Saturday, December 17, 2016

New favorite pen

Last month, I ordered a new pen from Amazon: the Conklin Mark Twain.

This is it:



I love this pen.  It's a reproduction of the first self-fill type: the crescent fill.  It predates the lever fill by several years, even though Sheaffer wound up cornering the market with a better advertising department.

In my opinion, the crescent fill was a far better system.  There's a rotating ring with a slot that prevents the crescent from being depressed, squashing the presser bar against the ink sac, thereby expelling the ink.  There's nothing preventing you from accidentally raising the lever and expelling all the ink.

The pen is substantial, hefty without being too heavy.  Comfortably broad for larger hands, or small hands that don't like skinny pens anymore.  Filling is simple: line up the slot in the ring below the crescent, depress the crescent, and stick the nib in the ink up to the feed, and let go.  Repeat a few times with the pen in the ink, and you're good.  Wipe the excess, and start writing. 

I bought this in a fine nib.  It's a butter-smooth nib in stainless steel, and lays down a line finer than my Lamy EF.  The nib is fairly soft, which means if you want, you can achieve a bit of line variation, but it is not a flex nib, so you need to be careful not to spring it.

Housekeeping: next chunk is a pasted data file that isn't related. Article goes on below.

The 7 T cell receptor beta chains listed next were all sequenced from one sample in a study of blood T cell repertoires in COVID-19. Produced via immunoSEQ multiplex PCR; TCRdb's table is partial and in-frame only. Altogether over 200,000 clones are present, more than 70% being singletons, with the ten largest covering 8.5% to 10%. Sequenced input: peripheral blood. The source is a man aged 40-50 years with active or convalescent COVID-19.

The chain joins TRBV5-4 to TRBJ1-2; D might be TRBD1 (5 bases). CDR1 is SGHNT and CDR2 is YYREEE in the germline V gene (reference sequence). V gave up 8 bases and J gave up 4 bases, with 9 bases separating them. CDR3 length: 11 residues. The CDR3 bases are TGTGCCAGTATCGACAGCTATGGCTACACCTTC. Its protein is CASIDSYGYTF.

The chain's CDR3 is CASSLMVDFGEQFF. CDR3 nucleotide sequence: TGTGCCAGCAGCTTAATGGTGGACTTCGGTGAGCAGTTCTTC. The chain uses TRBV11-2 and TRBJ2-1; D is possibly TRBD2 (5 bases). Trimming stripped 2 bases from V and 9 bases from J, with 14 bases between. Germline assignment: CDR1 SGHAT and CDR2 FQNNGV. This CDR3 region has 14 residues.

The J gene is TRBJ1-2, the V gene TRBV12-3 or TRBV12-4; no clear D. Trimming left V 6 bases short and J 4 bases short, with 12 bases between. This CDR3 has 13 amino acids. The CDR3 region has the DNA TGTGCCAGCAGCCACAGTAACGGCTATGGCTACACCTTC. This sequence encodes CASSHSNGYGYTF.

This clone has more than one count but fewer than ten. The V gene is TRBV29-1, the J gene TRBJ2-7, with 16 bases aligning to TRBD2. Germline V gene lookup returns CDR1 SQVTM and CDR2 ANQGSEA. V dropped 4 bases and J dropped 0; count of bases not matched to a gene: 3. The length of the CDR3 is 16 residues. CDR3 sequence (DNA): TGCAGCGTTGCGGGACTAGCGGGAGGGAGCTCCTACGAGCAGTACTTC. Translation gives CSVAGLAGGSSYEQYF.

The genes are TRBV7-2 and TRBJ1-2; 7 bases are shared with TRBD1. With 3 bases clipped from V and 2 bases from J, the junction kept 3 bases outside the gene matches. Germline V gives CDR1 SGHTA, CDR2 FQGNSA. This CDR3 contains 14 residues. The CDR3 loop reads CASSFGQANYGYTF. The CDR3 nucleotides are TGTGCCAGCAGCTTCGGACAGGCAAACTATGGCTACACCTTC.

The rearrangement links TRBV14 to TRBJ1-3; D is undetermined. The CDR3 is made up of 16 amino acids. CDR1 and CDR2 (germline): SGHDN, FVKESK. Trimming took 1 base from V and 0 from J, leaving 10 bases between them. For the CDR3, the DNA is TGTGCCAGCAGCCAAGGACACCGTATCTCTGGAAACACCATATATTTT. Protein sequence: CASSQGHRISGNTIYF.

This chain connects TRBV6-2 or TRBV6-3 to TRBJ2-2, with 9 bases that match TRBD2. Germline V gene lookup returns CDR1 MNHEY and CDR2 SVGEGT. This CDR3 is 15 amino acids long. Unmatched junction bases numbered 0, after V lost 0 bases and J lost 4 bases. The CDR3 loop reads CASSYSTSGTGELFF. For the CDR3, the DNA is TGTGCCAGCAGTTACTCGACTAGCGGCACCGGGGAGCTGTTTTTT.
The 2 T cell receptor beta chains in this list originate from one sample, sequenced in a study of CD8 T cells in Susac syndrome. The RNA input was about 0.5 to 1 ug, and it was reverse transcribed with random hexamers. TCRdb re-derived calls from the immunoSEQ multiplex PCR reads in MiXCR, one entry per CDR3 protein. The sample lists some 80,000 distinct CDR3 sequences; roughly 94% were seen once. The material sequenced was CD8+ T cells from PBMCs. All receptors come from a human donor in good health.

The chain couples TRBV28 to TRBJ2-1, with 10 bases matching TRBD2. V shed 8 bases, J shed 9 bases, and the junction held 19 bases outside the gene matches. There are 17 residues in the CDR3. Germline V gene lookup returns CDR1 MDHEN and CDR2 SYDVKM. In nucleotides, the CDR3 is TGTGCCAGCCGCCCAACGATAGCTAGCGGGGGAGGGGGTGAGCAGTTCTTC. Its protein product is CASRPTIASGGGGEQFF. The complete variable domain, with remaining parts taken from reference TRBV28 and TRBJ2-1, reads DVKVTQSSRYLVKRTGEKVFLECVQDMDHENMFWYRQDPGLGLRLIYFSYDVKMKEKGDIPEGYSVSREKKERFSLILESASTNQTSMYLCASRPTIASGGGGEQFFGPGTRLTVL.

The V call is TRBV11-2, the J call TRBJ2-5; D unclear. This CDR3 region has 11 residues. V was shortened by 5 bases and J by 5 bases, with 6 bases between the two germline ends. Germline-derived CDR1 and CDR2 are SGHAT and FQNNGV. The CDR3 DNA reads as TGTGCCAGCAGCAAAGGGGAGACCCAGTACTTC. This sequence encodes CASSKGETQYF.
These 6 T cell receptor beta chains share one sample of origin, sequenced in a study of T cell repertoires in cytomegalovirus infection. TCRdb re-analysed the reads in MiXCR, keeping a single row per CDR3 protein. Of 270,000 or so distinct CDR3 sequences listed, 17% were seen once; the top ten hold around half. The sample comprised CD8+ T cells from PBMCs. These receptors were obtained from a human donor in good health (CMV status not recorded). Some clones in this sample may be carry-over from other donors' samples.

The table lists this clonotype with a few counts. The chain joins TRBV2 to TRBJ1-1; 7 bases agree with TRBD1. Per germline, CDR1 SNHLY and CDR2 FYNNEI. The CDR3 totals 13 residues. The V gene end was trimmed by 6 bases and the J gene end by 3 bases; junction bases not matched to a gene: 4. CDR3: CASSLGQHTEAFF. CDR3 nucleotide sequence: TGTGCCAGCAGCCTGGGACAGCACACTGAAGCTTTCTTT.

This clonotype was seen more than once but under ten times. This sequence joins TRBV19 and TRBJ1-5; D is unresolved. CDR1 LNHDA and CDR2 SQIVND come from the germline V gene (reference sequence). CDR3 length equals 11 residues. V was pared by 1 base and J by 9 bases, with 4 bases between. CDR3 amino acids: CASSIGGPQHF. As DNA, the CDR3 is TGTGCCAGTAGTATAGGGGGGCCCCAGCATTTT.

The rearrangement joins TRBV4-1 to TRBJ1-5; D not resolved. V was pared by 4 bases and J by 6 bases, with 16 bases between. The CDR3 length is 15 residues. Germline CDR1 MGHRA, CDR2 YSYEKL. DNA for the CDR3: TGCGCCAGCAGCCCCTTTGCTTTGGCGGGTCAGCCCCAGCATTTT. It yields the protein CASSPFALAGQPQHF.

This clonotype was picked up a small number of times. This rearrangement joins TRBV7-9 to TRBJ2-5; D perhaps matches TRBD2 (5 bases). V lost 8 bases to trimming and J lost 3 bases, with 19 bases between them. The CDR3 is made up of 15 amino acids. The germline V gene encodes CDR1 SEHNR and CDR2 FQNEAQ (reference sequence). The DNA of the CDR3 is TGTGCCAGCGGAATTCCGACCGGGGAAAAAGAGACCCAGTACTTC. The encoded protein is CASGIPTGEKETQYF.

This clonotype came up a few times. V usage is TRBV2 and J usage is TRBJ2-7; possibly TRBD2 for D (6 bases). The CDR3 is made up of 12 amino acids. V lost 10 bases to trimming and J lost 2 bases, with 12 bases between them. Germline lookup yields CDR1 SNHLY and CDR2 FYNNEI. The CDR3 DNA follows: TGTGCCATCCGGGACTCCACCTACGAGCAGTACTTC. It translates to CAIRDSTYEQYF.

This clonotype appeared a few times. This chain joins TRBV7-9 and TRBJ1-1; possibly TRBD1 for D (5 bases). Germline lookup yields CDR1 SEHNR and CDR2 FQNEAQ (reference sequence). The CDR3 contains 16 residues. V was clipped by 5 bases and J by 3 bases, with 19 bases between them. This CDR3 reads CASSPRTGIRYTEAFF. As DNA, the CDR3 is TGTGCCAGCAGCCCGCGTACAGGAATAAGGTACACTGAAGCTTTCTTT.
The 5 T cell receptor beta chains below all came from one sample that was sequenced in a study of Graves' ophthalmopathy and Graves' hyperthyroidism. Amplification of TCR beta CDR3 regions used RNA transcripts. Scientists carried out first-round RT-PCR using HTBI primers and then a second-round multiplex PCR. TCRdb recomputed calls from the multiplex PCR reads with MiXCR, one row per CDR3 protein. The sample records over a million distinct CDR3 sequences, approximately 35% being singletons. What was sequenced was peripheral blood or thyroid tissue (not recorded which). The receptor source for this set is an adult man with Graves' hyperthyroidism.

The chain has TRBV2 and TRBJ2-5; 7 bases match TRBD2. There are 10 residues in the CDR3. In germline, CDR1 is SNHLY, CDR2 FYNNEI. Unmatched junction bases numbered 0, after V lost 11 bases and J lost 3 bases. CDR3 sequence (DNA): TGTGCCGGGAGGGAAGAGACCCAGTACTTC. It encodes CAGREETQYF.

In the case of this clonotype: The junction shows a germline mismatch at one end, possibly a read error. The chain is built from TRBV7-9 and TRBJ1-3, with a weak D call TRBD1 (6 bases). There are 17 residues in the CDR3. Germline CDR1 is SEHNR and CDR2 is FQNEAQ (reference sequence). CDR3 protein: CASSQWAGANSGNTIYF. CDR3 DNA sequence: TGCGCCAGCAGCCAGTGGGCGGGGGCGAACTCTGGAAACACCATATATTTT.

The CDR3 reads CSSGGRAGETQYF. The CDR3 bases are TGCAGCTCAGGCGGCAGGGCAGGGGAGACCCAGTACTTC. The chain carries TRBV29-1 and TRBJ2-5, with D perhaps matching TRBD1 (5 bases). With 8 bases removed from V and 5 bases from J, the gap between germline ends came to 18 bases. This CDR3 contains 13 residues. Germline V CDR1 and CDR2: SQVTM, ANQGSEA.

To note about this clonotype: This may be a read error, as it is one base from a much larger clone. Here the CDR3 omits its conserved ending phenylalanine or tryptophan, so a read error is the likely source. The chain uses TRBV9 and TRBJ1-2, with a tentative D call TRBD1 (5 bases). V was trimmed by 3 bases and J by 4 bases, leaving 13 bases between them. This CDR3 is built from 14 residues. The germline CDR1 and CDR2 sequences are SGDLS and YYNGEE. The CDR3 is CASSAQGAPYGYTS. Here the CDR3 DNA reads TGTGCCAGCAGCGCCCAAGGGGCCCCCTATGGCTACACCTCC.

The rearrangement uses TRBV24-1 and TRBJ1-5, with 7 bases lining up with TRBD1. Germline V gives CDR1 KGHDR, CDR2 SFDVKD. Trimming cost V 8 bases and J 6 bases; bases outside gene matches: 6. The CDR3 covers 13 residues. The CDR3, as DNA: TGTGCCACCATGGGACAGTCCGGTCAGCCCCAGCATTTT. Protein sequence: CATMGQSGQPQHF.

It isn't a pen for beginners.  I've seen in reviews that some people have gotten their hands on one with a misaligned nib (scratchy), which needs a careful eye and careful fingers to fix.  It is easily fixable, but it takes a pen owner that understands what's going on.  I've seen complaints that it doesn't like to start writing when they set it down for a few minutes (cap it, you idiots), or that it's a hard starter in general (not my experience, but probably just needs cleaned).  I've seen complaints that it leaks--that leads me to a suspicion that they're inexperienced with self-fill systems, which can burp ink when they're near empty, from a little bit of air expansion when it warms from your hands while you're using it. 

My personal experience of using it, in the (slightly less than a) month I've had it in my possession is nothing like any of that.  It is, honestly, the best writer in my stable, beating out my favorite nameless antique lever fill by quite a bit in smoothness of nib, in the feel of the pen, and in the filling mechanism.

And that leaves aside the entire question of cool: this is a reproduction of Mark Twain's favorite pen.  The one he endorsed in ad copy in 1902.  And his signature is engraved on the back of the cap's trim ring (something not visible in the picture from Amazon).  As brilliant of a writer as this pen is, it's the other features that prompted me to buy it: the fact that it was the first self-fill mechanism type on the market, and the fact that it was one of the first celebrity endorsements in the history of advertising for pens. 

I am very, very glad I spent the money I did, even if I had my doubts about it as soon as I'd hit the order button. 

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